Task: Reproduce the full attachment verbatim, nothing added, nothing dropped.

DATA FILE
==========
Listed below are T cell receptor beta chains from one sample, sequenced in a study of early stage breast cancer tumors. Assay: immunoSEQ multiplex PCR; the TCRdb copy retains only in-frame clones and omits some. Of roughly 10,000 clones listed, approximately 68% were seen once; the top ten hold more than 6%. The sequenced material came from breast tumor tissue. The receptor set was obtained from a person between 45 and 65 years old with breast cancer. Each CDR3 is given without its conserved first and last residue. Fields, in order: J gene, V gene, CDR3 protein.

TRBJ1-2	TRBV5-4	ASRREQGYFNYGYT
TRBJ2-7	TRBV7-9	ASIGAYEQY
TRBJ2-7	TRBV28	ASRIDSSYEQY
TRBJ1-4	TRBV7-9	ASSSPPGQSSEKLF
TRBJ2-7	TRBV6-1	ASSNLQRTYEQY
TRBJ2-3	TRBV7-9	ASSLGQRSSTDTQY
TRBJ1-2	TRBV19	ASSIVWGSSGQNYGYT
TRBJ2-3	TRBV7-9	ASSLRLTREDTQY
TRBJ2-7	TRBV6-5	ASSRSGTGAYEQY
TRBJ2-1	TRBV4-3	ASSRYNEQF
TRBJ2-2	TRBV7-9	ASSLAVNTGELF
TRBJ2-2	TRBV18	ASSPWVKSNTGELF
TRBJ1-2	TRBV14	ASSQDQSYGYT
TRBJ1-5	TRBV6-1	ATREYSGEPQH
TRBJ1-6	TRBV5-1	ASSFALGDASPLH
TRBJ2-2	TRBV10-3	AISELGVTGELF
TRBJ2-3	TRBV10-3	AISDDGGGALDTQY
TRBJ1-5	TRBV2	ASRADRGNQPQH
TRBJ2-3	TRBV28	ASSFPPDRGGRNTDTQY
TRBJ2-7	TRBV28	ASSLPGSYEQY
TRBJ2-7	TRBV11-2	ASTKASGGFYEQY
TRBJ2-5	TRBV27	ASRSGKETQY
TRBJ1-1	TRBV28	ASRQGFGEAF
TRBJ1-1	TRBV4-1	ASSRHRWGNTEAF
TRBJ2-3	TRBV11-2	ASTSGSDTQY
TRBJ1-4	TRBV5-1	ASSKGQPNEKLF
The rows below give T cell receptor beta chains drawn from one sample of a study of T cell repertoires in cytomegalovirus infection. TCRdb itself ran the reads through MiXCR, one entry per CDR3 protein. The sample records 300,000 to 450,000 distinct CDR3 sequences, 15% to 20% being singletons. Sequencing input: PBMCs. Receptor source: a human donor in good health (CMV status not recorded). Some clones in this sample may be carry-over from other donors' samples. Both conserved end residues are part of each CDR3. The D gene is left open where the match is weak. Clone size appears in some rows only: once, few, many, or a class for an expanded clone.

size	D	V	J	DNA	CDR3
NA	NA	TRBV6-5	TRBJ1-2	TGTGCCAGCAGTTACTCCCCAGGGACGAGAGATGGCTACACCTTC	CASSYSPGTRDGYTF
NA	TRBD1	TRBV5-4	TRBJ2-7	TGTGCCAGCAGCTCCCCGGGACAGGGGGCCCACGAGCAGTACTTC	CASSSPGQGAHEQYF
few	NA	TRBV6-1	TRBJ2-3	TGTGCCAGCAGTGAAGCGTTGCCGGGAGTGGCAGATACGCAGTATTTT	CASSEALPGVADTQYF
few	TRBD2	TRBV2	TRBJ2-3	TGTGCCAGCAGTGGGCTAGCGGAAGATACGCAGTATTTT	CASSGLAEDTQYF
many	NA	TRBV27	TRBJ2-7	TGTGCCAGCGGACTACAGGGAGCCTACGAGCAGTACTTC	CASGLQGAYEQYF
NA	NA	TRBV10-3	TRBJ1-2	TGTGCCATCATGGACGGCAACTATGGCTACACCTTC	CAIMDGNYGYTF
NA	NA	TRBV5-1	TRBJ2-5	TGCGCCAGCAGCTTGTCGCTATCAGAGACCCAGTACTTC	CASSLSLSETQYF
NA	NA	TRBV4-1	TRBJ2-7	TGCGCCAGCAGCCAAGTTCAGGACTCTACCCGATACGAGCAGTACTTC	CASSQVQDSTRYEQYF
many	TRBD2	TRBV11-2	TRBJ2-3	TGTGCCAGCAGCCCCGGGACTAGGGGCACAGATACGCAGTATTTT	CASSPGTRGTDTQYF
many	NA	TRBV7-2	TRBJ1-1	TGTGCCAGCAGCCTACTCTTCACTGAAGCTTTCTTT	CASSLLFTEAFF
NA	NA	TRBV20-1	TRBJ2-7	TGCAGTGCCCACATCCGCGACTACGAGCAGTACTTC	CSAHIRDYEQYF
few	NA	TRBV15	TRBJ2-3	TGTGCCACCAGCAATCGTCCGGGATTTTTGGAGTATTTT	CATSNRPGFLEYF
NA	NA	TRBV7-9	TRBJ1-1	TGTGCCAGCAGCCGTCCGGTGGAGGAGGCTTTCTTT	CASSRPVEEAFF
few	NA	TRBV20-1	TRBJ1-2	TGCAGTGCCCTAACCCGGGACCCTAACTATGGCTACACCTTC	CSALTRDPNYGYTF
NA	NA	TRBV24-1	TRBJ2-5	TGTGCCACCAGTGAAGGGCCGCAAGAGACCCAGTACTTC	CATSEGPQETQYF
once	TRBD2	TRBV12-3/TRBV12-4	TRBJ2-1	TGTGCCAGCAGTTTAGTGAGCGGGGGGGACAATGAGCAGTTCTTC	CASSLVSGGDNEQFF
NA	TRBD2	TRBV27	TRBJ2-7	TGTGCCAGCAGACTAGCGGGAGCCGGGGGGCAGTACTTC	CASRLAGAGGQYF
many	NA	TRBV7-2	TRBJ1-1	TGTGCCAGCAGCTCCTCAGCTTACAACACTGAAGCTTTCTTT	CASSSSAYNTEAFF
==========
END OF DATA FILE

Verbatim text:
Listed below are T cell receptor beta chains from one sample, sequenced in a study of early stage breast cancer tumors. Assay: immunoSEQ multiplex PCR; the TCRdb copy retains only in-frame clones and omits some. Of roughly 10,000 clones listed, approximately 68% were seen once; the top ten hold more than 6%. The sequenced material came from breast tumor tissue. The receptor set was obtained from a person between 45 and 65 years old with breast cancer. Each CDR3 is given without its conserved first and last residue. Fields, in order: J gene, V gene, CDR3 protein.

TRBJ1-2	TRBV5-4	ASRREQGYFNYGYT
TRBJ2-7	TRBV7-9	ASIGAYEQY
TRBJ2-7	TRBV28	ASRIDSSYEQY
TRBJ1-4	TRBV7-9	ASSSPPGQSSEKLF
TRBJ2-7	TRBV6-1	ASSNLQRTYEQY
TRBJ2-3	TRBV7-9	ASSLGQRSSTDTQY
TRBJ1-2	TRBV19	ASSIVWGSSGQNYGYT
TRBJ2-3	TRBV7-9	ASSLRLTREDTQY
TRBJ2-7	TRBV6-5	ASSRSGTGAYEQY
TRBJ2-1	TRBV4-3	ASSRYNEQF
TRBJ2-2	TRBV7-9	ASSLAVNTGELF
TRBJ2-2	TRBV18	ASSPWVKSNTGELF
TRBJ1-2	TRBV14	ASSQDQSYGYT
TRBJ1-5	TRBV6-1	ATREYSGEPQH
TRBJ1-6	TRBV5-1	ASSFALGDASPLH
TRBJ2-2	TRBV10-3	AISELGVTGELF
TRBJ2-3	TRBV10-3	AISDDGGGALDTQY
TRBJ1-5	TRBV2	ASRADRGNQPQH
TRBJ2-3	TRBV28	ASSFPPDRGGRNTDTQY
TRBJ2-7	TRBV28	ASSLPGSYEQY
TRBJ2-7	TRBV11-2	ASTKASGGFYEQY
TRBJ2-5	TRBV27	ASRSGKETQY
TRBJ1-1	TRBV28	ASRQGFGEAF
TRBJ1-1	TRBV4-1	ASSRHRWGNTEAF
TRBJ2-3	TRBV11-2	ASTSGSDTQY
TRBJ1-4	TRBV5-1	ASSKGQPNEKLF
The rows below give T cell receptor beta chains drawn from one sample of a study of T cell repertoires in cytomegalovirus infection. TCRdb itself ran the reads through MiXCR, one entry per CDR3 protein. The sample records 300,000 to 450,000 distinct CDR3 sequences, 15% to 20% being singletons. Sequencing input: PBMCs. Receptor source: a human donor in good health (CMV status not recorded). Some clones in this sample may be carry-over from other donors' samples. Both conserved end residues are part of each CDR3. The D gene is left open where the match is weak. Clone size appears in some rows only: once, few, many, or a class for an expanded clone.

size	D	V	J	DNA	CDR3
NA	NA	TRBV6-5	TRBJ1-2	TGTGCCAGCAGTTACTCCCCAGGGACGAGAGATGGCTACACCTTC	CASSYSPGTRDGYTF
NA	TRBD1	TRBV5-4	TRBJ2-7	TGTGCCAGCAGCTCCCCGGGACAGGGGGCCCACGAGCAGTACTTC	CASSSPGQGAHEQYF
few	NA	TRBV6-1	TRBJ2-3	TGTGCCAGCAGTGAAGCGTTGCCGGGAGTGGCAGATACGCAGTATTTT	CASSEALPGVADTQYF
few	TRBD2	TRBV2	TRBJ2-3	TGTGCCAGCAGTGGGCTAGCGGAAGATACGCAGTATTTT	CASSGLAEDTQYF
many	NA	TRBV27	TRBJ2-7	TGTGCCAGCGGACTACAGGGAGCCTACGAGCAGTACTTC	CASGLQGAYEQYF
NA	NA	TRBV10-3	TRBJ1-2	TGTGCCATCATGGACGGCAACTATGGCTACACCTTC	CAIMDGNYGYTF
NA	NA	TRBV5-1	TRBJ2-5	TGCGCCAGCAGCTTGTCGCTATCAGAGACCCAGTACTTC	CASSLSLSETQYF
NA	NA	TRBV4-1	TRBJ2-7	TGCGCCAGCAGCCAAGTTCAGGACTCTACCCGATACGAGCAGTACTTC	CASSQVQDSTRYEQYF
many	TRBD2	TRBV11-2	TRBJ2-3	TGTGCCAGCAGCCCCGGGACTAGGGGCACAGATACGCAGTATTTT	CASSPGTRGTDTQYF
many	NA	TRBV7-2	TRBJ1-1	TGTGCCAGCAGCCTACTCTTCACTGAAGCTTTCTTT	CASSLLFTEAFF
NA	NA	TRBV20-1	TRBJ2-7	TGCAGTGCCCACATCCGCGACTACGAGCAGTACTTC	CSAHIRDYEQYF
few	NA	TRBV15	TRBJ2-3	TGTGCCACCAGCAATCGTCCGGGATTTTTGGAGTATTTT	CATSNRPGFLEYF
NA	NA	TRBV7-9	TRBJ1-1	TGTGCCAGCAGCCGTCCGGTGGAGGAGGCTTTCTTT	CASSRPVEEAFF
few	NA	TRBV20-1	TRBJ1-2	TGCAGTGCCCTAACCCGGGACCCTAACTATGGCTACACCTTC	CSALTRDPNYGYTF
NA	NA	TRBV24-1	TRBJ2-5	TGTGCCACCAGTGAAGGGCCGCAAGAGACCCAGTACTTC	CATSEGPQETQYF
once	TRBD2	TRBV12-3/TRBV12-4	TRBJ2-1	TGTGCCAGCAGTTTAGTGAGCGGGGGGGACAATGAGCAGTTCTTC	CASSLVSGGDNEQFF
NA	TRBD2	TRBV27	TRBJ2-7	TGTGCCAGCAGACTAGCGGGAGCCGGGGGGCAGTACTTC	CASRLAGAGGQYF
many	NA	TRBV7-2	TRBJ1-1	TGTGCCAGCAGCTCCTCAGCTTACAACACTGAAGCTTTCTTT	CASSSSAYNTEAFF